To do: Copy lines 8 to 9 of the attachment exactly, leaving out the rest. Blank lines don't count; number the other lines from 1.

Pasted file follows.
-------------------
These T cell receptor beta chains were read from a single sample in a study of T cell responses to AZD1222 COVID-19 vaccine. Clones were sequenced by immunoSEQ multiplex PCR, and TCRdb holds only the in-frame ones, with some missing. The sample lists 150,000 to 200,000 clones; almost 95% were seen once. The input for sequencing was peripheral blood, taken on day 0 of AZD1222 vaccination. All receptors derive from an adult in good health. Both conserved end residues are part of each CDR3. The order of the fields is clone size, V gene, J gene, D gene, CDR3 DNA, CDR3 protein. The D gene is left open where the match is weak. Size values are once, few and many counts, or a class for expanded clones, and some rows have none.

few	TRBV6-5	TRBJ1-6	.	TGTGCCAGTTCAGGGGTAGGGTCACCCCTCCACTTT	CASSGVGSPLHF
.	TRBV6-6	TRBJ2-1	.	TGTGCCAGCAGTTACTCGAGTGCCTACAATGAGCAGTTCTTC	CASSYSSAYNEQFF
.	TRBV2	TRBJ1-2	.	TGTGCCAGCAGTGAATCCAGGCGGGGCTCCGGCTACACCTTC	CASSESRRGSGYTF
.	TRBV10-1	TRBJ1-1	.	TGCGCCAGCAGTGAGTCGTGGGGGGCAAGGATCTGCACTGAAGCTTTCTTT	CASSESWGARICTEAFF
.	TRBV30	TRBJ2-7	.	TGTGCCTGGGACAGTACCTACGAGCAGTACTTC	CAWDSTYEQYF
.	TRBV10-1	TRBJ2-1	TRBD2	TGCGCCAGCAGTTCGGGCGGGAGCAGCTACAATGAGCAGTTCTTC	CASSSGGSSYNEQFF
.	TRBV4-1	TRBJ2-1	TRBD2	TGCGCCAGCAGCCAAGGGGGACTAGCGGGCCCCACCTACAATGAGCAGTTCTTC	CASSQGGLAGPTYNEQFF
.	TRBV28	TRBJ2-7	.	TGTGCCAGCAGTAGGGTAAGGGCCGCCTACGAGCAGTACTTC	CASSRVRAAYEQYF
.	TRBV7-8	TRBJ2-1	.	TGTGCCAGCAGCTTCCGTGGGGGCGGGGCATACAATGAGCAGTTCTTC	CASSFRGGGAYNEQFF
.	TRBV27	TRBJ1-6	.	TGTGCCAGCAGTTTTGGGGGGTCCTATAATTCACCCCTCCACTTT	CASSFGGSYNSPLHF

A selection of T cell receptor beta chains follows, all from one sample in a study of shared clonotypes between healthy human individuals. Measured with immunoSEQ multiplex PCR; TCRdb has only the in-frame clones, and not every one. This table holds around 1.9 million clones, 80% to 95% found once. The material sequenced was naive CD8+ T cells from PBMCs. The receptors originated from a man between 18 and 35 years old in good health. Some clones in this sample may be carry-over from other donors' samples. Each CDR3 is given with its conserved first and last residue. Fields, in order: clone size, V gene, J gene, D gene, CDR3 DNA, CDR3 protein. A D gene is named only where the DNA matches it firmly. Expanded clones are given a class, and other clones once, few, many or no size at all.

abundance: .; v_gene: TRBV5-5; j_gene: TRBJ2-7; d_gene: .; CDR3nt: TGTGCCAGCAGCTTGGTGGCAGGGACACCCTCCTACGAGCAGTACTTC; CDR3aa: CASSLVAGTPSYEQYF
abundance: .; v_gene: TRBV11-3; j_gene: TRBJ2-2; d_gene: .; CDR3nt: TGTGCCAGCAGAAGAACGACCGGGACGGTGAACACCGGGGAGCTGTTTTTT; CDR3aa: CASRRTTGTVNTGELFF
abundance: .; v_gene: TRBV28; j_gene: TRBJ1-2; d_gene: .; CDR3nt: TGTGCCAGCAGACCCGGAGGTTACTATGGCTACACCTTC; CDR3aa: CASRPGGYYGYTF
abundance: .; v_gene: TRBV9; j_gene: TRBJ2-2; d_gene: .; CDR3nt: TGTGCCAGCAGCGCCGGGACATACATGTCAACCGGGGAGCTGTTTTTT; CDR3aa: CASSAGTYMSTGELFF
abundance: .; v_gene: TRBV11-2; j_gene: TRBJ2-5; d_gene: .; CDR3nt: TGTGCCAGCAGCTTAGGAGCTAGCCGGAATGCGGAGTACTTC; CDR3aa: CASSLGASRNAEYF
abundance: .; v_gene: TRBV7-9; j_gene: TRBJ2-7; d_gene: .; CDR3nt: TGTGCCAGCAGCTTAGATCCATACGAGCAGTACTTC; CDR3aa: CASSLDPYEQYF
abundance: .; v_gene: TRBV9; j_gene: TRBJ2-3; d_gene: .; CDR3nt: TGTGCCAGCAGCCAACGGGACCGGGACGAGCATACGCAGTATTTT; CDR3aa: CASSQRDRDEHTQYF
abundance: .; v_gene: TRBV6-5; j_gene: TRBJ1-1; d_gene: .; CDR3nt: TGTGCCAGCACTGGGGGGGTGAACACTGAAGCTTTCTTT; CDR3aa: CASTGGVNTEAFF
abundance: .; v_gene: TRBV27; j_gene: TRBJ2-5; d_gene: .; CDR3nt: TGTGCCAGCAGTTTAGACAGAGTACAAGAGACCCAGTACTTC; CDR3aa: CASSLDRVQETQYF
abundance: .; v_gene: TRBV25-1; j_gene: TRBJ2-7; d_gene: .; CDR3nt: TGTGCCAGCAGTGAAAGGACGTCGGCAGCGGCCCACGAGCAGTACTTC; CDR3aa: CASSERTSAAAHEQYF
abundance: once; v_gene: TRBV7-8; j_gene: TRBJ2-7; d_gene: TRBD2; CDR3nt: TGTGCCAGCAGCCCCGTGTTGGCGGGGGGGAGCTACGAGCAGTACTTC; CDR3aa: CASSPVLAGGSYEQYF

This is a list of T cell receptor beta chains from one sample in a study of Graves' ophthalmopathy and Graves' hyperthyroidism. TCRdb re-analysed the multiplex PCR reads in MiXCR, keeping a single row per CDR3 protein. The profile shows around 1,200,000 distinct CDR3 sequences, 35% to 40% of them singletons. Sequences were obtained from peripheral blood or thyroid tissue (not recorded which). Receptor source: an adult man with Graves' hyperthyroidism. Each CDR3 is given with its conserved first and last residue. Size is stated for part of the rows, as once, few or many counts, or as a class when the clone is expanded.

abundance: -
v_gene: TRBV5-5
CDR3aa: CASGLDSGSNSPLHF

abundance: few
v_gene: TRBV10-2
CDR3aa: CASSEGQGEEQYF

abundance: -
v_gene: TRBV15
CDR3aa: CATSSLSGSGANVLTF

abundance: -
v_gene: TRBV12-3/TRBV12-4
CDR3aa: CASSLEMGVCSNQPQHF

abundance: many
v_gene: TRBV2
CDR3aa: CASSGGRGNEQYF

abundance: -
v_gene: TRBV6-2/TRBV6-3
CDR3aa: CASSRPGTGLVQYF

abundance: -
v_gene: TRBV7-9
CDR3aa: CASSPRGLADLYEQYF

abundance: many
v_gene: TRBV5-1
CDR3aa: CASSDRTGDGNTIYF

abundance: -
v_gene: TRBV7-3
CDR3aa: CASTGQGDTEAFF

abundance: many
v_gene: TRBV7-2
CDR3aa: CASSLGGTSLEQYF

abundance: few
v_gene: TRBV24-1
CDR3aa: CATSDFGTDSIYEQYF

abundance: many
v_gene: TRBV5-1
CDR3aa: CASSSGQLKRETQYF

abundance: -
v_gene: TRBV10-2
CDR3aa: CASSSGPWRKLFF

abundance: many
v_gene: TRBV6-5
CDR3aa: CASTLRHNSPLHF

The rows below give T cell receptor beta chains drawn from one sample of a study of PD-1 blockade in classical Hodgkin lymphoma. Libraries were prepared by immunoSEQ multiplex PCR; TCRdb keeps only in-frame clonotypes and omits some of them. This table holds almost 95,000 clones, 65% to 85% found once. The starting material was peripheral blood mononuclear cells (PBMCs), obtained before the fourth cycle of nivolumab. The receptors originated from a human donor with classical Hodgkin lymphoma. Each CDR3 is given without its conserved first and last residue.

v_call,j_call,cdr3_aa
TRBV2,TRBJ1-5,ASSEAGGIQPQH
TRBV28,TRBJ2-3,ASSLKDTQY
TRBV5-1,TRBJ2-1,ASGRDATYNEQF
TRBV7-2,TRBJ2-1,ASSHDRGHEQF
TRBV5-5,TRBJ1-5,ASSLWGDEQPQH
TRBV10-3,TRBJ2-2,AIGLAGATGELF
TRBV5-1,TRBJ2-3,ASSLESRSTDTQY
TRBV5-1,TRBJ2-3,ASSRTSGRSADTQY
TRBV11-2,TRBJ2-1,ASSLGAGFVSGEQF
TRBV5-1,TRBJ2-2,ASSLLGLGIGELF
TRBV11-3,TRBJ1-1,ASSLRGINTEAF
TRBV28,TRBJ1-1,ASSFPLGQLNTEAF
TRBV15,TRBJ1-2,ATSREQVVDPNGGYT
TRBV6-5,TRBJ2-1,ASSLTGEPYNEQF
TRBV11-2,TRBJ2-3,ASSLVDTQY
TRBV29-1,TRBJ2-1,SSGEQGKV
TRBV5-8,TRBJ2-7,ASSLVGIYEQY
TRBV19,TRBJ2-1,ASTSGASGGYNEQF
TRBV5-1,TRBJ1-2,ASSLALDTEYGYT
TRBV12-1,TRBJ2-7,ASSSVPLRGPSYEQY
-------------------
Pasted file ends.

.	TRBV4-1	TRBJ2-1	TRBD2	TGCGCCAGCAGCCAAGGGGGACTAGCGGGCCCCACCTACAATGAGCAGTTCTTC	CASSQGGLAGPTYNEQFF
.	TRBV28	TRBJ2-7	.	TGTGCCAGCAGTAGGGTAAGGGCCGCCTACGAGCAGTACTTC	CASSRVRAAYEQYF